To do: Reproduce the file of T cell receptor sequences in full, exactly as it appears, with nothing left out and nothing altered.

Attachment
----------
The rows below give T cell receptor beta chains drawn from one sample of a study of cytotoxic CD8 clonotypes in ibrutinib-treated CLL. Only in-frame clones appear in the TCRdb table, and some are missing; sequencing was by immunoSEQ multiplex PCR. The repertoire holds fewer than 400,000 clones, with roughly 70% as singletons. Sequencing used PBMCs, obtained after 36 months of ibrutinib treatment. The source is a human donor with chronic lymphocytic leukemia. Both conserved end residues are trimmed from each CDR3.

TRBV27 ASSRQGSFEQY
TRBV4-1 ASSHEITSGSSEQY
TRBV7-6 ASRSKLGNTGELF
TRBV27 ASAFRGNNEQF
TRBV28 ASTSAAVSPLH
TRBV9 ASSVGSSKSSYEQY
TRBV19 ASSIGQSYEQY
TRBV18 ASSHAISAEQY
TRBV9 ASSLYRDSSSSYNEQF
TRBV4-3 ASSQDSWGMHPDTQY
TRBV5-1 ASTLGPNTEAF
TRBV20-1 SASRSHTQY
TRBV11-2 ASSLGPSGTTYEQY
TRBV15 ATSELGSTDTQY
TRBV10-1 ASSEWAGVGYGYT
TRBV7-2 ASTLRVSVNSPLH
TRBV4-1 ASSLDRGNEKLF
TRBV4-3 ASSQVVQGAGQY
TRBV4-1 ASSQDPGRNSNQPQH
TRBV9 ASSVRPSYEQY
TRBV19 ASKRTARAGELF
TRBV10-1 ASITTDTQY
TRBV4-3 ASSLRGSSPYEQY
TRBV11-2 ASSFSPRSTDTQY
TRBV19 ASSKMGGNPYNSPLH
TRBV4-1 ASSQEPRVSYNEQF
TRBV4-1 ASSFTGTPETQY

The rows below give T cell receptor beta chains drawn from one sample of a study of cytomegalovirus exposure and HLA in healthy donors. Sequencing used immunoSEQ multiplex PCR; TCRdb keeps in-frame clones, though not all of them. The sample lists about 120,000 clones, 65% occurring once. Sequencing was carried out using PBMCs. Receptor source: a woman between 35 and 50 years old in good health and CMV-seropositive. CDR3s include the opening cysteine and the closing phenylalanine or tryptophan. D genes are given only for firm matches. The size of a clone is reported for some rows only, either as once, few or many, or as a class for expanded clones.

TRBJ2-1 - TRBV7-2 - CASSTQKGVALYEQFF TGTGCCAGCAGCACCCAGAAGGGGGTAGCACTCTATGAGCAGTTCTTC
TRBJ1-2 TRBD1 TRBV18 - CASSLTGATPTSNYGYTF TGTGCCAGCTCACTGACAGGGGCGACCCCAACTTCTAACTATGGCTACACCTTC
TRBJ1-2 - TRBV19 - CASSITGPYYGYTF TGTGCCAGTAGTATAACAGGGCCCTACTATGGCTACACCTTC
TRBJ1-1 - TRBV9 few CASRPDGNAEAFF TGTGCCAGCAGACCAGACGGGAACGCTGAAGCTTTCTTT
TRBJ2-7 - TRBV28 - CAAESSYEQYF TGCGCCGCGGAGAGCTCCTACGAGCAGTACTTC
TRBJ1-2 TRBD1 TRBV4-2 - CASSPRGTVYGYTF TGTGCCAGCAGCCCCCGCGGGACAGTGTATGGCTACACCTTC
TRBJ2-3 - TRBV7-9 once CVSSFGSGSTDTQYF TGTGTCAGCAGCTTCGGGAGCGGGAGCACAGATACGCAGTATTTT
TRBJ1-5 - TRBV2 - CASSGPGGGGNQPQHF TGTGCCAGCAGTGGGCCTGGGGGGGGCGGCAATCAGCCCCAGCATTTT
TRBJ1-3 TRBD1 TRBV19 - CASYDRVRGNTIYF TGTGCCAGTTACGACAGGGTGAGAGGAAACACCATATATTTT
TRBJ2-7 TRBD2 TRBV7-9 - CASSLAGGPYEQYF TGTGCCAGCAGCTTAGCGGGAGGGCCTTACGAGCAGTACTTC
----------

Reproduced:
The rows below give T cell receptor beta chains drawn from one sample of a study of cytotoxic CD8 clonotypes in ibrutinib-treated CLL. Only in-frame clones appear in the TCRdb table, and some are missing; sequencing was by immunoSEQ multiplex PCR. The repertoire holds fewer than 400,000 clones, with roughly 70% as singletons. Sequencing used PBMCs, obtained after 36 months of ibrutinib treatment. The source is a human donor with chronic lymphocytic leukemia. Both conserved end residues are trimmed from each CDR3.

TRBV27 ASSRQGSFEQY
TRBV4-1 ASSHEITSGSSEQY
TRBV7-6 ASRSKLGNTGELF
TRBV27 ASAFRGNNEQF
TRBV28 ASTSAAVSPLH
TRBV9 ASSVGSSKSSYEQY
TRBV19 ASSIGQSYEQY
TRBV18 ASSHAISAEQY
TRBV9 ASSLYRDSSSSYNEQF
TRBV4-3 ASSQDSWGMHPDTQY
TRBV5-1 ASTLGPNTEAF
TRBV20-1 SASRSHTQY
TRBV11-2 ASSLGPSGTTYEQY
TRBV15 ATSELGSTDTQY
TRBV10-1 ASSEWAGVGYGYT
TRBV7-2 ASTLRVSVNSPLH
TRBV4-1 ASSLDRGNEKLF
TRBV4-3 ASSQVVQGAGQY
TRBV4-1 ASSQDPGRNSNQPQH
TRBV9 ASSVRPSYEQY
TRBV19 ASKRTARAGELF
TRBV10-1 ASITTDTQY
TRBV4-3 ASSLRGSSPYEQY
TRBV11-2 ASSFSPRSTDTQY
TRBV19 ASSKMGGNPYNSPLH
TRBV4-1 ASSQEPRVSYNEQF
TRBV4-1 ASSFTGTPETQY

The rows below give T cell receptor beta chains drawn from one sample of a study of cytomegalovirus exposure and HLA in healthy donors. Sequencing used immunoSEQ multiplex PCR; TCRdb keeps in-frame clones, though not all of them. The sample lists about 120,000 clones, 65% occurring once. Sequencing was carried out using PBMCs. Receptor source: a woman between 35 and 50 years old in good health and CMV-seropositive. CDR3s include the opening cysteine and the closing phenylalanine or tryptophan. D genes are given only for firm matches. The size of a clone is reported for some rows only, either as once, few or many, or as a class for expanded clones.

TRBJ2-1 - TRBV7-2 - CASSTQKGVALYEQFF TGTGCCAGCAGCACCCAGAAGGGGGTAGCACTCTATGAGCAGTTCTTC
TRBJ1-2 TRBD1 TRBV18 - CASSLTGATPTSNYGYTF TGTGCCAGCTCACTGACAGGGGCGACCCCAACTTCTAACTATGGCTACACCTTC
TRBJ1-2 - TRBV19 - CASSITGPYYGYTF TGTGCCAGTAGTATAACAGGGCCCTACTATGGCTACACCTTC
TRBJ1-1 - TRBV9 few CASRPDGNAEAFF TGTGCCAGCAGACCAGACGGGAACGCTGAAGCTTTCTTT
TRBJ2-7 - TRBV28 - CAAESSYEQYF TGCGCCGCGGAGAGCTCCTACGAGCAGTACTTC
TRBJ1-2 TRBD1 TRBV4-2 - CASSPRGTVYGYTF TGTGCCAGCAGCCCCCGCGGGACAGTGTATGGCTACACCTTC
TRBJ2-3 - TRBV7-9 once CVSSFGSGSTDTQYF TGTGTCAGCAGCTTCGGGAGCGGGAGCACAGATACGCAGTATTTT
TRBJ1-5 - TRBV2 - CASSGPGGGGNQPQHF TGTGCCAGCAGTGGGCCTGGGGGGGGCGGCAATCAGCCCCAGCATTTT
TRBJ1-3 TRBD1 TRBV19 - CASYDRVRGNTIYF TGTGCCAGTTACGACAGGGTGAGAGGAAACACCATATATTTT
TRBJ2-7 TRBD2 TRBV7-9 - CASSLAGGPYEQYF TGTGCCAGCAGCTTAGCGGGAGGGCCTTACGAGCAGTACTTC